A wild weather umbrella safety warning
That is the view outside the Boatdeck Cafe where I typed up this post early this afternoon as I drank a huge cup of frothy coffee to warm me up. The rain stopped as soon as I came in of course.
Weather is an unpredictable beast, to the extent that meteorologists can sustain their lives by attempting to predict it with newer and more expensive equipment which themselves are funded by the preoccupation we all have with not getting ourselves wet when we leave the house and ensuring we're wearing adequate clothing for the temperatures we'll be facing. That was a very long sentence, especially when compared to this one.
In a day where other cities in the country were experiencing mini heatwaves (Sydney and Brisbane I'm looking at you!) Adelaide was blustery and frigidly cold. Blustery is a word right? It was insanely windy, so windy that the glass in our windows was rattling and creaking and the rain was falling almost horizontally. I also saw a semi trailer loaded up with bricks and cinder blocks literally sailing through the air outside the window, though that could have just been a Matchbox car.
The screenshot above was from the SBS World News bulletin from earlier this evening. We were told two low pressure systems acting on each other so disruptively isn't unusual in itself, but that it typically happens in Australia in September-October not August! Adelaide is right in the middle of the two bands of white cloud stuff.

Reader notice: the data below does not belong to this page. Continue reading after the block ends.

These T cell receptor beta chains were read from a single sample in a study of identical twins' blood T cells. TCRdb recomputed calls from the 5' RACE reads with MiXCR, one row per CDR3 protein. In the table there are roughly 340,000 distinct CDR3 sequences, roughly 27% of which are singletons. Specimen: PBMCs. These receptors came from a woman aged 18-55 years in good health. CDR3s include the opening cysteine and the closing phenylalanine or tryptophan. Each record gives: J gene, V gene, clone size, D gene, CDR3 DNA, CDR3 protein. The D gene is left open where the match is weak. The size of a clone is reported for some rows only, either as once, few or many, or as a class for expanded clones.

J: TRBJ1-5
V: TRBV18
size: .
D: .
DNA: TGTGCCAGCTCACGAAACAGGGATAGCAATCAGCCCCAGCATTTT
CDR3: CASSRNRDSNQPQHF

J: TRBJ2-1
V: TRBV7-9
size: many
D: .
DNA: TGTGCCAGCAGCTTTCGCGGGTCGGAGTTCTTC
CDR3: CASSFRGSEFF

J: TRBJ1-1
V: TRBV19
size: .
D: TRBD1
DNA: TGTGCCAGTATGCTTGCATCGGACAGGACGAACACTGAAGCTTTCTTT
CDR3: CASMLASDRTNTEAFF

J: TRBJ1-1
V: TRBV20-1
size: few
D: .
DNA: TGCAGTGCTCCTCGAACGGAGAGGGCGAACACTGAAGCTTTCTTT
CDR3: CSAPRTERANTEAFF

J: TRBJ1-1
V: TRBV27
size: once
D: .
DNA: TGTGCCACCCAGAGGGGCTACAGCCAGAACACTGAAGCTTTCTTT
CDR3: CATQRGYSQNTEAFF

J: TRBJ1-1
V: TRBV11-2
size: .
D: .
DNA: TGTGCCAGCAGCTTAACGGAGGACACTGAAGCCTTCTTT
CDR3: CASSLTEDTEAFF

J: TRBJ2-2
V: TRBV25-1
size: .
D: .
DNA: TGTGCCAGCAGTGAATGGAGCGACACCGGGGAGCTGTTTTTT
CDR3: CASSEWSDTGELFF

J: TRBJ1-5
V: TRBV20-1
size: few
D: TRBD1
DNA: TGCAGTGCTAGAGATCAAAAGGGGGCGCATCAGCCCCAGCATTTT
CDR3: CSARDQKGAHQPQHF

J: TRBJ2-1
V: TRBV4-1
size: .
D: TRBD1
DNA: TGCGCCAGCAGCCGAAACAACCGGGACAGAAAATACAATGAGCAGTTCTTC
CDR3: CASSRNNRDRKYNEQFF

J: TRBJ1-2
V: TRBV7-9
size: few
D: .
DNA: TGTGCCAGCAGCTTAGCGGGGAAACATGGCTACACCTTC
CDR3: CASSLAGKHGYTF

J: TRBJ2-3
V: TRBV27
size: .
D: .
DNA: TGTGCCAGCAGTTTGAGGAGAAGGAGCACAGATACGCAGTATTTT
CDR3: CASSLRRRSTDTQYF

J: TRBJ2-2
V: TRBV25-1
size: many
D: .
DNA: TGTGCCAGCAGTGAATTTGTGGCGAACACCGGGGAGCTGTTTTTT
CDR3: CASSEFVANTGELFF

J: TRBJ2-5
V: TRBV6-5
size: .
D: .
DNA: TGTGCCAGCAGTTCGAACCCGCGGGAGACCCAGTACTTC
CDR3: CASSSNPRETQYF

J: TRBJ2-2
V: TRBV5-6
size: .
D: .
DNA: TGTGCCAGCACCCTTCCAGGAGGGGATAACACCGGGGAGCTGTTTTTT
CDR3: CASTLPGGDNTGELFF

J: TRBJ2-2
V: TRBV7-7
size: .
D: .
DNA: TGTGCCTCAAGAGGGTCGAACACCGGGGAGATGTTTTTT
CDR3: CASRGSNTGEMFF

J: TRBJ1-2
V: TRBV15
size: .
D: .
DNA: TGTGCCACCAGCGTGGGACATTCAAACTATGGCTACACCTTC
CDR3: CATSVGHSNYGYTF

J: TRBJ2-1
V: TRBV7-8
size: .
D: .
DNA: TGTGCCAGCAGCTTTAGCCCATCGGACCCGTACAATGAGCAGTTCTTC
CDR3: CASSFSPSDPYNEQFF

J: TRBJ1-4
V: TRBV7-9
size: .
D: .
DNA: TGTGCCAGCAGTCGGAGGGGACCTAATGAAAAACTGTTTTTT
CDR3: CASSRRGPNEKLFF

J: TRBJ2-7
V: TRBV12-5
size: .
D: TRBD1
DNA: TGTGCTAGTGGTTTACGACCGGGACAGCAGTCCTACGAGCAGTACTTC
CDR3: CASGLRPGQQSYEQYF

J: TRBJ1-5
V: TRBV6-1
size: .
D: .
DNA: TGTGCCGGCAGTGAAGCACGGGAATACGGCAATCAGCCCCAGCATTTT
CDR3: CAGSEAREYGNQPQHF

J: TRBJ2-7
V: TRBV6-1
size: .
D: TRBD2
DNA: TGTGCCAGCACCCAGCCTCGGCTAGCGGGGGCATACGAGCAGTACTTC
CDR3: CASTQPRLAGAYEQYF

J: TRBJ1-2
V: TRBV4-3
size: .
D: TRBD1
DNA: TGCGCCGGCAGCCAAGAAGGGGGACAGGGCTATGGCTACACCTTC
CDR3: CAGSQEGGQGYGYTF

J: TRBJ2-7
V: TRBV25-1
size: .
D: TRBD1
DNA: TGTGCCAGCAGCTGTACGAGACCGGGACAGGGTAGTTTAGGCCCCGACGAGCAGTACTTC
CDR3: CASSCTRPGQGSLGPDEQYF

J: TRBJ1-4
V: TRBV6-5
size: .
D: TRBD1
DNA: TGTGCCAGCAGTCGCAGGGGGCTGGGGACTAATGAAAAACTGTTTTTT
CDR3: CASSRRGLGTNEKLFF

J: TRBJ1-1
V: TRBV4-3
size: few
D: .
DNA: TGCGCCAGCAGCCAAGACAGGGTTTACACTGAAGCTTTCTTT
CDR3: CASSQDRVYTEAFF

Why am I boring you with bad weather talk this evening? It has to do with personal safety, from personal experience. You can safely ignore the nonsense I've belaboured so far, but I'd start taking notes from here on if I were you.
Ladies and gentlemen, if you per chance find yourself facing the daunting task of taking on extremely heavy rain and strong winds, do not take a very large umbrella thinking it will help to shield you from getting too wet. For one thing it's entirely ineffective; when rain isn't obeying gravity or the laws of physics your crappy piece of material held together with tiny metal rods isn't going to do squat.
Secondly, and more importantly, by using a huge umbrella in strong winds and rain you are essentially unfolding a gigantic sail which if you hold on to makes you the servant in the relationship, not the master. This afternoon the wind was so strong I was being pulled by the umbrella and as a result was nearly forced off a bridge twice and onto the road in the path of an oncoming automotive driver in their motorised vehicle. I would not have wanted to be the person to clean up that mess.
If my terrifying message of hope has been useful, consider donating me a cup of coffee by clicking the link on the right hand side of the site here. It's a small price to pay for your safety am I right? Wait, that really didn't sound right. Did I mention I saw a semi trailer loaded up with bricks and cinder blocks sailing through the air?